Speak for yourself – I am not a conduit

I understand some of it.

Part of it is woolly terminology.

How can it be a bathroom if it only has a shower? Why is it called a sitting room when no-one sits there? Dining room is meaningless if ‘dining’ isn’t in your vocabulary. The situation is made worse by parents who do not use language consistently – where ‘corridor’ and ‘hall’ are used interchangeably, at random. How can it be a corri’door’ when there are no doors?

Then there’s the practical matter – we live in an open plan house, where a ‘room’ may have two and a bit walls, undefined, not delineated by any visual boundary, no doors bar entry.

Part of the problem is that the name of any room is unimportant anyway – off radar.
Why is the garage a garage, when it houses a car not a gar? What about the kitch, what is it? When you leave, does it become a kitchout? Isn’t every room a family room? If you share bunks why isn’t it a bedsroom? It can’t be a spare room or guest room, and a day bed is a contradiction in terms. Only the garden is easy – out-side, enclosed by a ten-foot fence, with locked gates.

When they were little they didn’t have the words to explain the confusion. Now they do, and I’m the one that’s confused. We need a map for our own home, but we keep plodding onwards and upwards.

***

I sit on the floor with my youngest son, a pair, while the respite worker, Ms. G, sits at the table in the dining room – she’s six, stride-lengths away. Conversation is encouraged by not obligatory. I start:-
“Why don’t you tell Ms. G what happened to your sister yesterday?”
“Can’t remember.”
“Can’t remember?”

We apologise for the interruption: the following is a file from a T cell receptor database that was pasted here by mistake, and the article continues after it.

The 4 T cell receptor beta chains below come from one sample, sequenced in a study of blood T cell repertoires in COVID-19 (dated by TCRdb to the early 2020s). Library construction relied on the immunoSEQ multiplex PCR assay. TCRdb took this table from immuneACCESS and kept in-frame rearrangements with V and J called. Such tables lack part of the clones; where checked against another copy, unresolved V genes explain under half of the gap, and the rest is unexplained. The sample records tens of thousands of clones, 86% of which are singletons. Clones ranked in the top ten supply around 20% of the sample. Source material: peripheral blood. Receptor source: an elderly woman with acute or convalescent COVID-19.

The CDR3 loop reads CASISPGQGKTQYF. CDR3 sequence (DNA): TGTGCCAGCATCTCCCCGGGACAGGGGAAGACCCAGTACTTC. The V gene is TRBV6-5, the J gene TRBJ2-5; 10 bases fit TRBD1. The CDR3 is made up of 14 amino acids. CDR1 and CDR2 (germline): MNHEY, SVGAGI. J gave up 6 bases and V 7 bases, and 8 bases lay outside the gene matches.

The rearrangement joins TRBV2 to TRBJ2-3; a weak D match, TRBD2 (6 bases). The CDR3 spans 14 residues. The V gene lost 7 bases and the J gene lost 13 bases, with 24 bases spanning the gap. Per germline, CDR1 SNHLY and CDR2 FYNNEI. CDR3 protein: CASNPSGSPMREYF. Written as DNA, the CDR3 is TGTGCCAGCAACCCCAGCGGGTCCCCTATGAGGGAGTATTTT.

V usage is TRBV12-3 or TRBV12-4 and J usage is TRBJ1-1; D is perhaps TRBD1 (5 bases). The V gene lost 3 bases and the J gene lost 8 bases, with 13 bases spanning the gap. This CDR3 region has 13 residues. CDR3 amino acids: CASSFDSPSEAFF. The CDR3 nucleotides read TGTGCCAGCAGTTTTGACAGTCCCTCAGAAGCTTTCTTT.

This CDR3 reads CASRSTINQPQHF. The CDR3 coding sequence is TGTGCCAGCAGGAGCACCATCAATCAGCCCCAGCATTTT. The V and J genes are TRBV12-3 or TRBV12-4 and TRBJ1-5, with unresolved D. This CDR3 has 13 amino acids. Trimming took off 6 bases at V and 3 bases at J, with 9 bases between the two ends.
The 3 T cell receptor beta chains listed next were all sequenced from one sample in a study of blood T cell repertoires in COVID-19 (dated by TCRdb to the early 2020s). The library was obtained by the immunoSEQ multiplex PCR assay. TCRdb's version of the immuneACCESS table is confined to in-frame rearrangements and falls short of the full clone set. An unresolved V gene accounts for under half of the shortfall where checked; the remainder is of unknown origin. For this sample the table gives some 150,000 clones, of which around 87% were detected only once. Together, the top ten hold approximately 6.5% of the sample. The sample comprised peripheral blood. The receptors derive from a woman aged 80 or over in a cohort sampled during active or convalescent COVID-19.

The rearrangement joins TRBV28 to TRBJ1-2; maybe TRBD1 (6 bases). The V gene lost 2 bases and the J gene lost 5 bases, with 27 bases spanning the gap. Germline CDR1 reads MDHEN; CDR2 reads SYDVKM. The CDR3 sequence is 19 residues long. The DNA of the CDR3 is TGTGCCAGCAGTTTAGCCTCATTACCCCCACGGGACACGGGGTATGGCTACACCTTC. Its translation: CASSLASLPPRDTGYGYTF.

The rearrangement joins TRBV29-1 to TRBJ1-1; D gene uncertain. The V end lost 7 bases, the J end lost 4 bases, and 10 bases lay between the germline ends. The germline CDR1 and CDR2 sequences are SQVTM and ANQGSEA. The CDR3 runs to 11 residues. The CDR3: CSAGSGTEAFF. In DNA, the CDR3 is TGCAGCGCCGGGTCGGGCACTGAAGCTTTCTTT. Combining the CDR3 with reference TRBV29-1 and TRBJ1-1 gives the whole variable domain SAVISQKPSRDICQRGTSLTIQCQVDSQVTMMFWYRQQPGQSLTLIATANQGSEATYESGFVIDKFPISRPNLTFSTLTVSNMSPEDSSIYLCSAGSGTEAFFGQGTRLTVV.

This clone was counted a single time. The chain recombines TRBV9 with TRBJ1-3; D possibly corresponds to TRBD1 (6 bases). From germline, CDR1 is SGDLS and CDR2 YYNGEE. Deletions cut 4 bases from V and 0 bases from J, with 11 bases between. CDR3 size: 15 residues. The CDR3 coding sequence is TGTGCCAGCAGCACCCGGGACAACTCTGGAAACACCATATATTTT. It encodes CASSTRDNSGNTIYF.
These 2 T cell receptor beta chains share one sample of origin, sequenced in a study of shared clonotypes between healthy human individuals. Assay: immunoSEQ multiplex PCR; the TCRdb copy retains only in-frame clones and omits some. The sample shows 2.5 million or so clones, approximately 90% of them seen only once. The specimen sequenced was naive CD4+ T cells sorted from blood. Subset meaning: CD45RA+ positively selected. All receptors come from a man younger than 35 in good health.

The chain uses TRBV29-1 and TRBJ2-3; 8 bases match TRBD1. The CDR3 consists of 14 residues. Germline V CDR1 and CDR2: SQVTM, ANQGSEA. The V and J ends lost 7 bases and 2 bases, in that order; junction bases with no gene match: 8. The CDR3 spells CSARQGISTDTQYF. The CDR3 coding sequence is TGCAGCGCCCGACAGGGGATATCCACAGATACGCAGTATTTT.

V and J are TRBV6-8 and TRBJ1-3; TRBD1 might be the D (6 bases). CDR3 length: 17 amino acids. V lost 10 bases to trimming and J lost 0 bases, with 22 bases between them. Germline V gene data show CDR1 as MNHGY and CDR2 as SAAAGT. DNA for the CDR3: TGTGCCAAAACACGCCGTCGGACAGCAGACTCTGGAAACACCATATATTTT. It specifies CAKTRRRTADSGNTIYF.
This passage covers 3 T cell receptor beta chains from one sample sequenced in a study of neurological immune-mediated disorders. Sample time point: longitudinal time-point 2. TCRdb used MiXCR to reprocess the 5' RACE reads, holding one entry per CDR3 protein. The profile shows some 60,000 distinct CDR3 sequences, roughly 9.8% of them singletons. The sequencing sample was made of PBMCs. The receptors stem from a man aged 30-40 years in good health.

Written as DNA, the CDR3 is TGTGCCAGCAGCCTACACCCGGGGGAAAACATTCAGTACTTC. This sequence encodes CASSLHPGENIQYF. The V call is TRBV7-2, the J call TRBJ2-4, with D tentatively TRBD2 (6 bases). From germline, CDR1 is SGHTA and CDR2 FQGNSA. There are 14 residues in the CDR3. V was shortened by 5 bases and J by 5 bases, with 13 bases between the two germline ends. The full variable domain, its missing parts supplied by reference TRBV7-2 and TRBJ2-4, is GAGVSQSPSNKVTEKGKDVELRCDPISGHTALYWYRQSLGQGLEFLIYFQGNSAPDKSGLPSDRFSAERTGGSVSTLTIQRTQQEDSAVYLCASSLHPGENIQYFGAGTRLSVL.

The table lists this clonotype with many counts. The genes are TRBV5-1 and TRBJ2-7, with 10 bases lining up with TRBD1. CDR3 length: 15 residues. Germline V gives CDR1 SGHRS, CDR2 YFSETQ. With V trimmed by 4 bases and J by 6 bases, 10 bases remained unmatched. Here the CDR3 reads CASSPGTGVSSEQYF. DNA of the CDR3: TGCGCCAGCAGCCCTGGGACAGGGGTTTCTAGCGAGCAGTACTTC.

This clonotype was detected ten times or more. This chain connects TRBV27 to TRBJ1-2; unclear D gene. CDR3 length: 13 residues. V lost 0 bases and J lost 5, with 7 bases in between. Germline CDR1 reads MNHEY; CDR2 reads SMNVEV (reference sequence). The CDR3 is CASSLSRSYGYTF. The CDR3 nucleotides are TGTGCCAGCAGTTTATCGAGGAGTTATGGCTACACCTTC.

“No. You tell er.”
“I think she’d rather it about it from you. It was only yesterday.”
“Yesterday is being a very long time ago for my type of peoples.”
“What about all that drama? Tell Ms. G. She’s listening.”
“Don’t know drama.”
“Yes you do – when I had to rush off to collect her from school and take her to the doctor and you stayed at home and were very good because you used your emergency crisis behavior.”
“Oh yeah.”
“So? Tell Ms. G what happened, how she hurt her finger?”
“I don’t know. I weren’t there.”
“But we told you all about it when we got home again. Ms. G wants to hear all about it, from you.”
I look at his dead pan face.
“SIGH..Basketball is a blood sport?”
“Not that bit, anyway, don’t tell me. Tell Ms. G. Remember what we talked about? Being polite. When someone’s in the same room, include them, address them directly.”
“But she ain’t in the same room.”

I look across expanse, from the open plan sitting room, to the open plan dining room where a silent Ms. G observes and grins at me.

Sometimes I’m tempted to run away and hide amongst the filing cabinets in dad’s home off’ence.’

Quite a long time ago, we used a lot of PEC’s. We still use them as scaffolding. You can buy them from lots of different place and make your own to be more carefully taylored to your own child’s specific needs, however, I can across a new place where you can buy them over here as part of the Autism Network – especially handy if you happen to be UK side.

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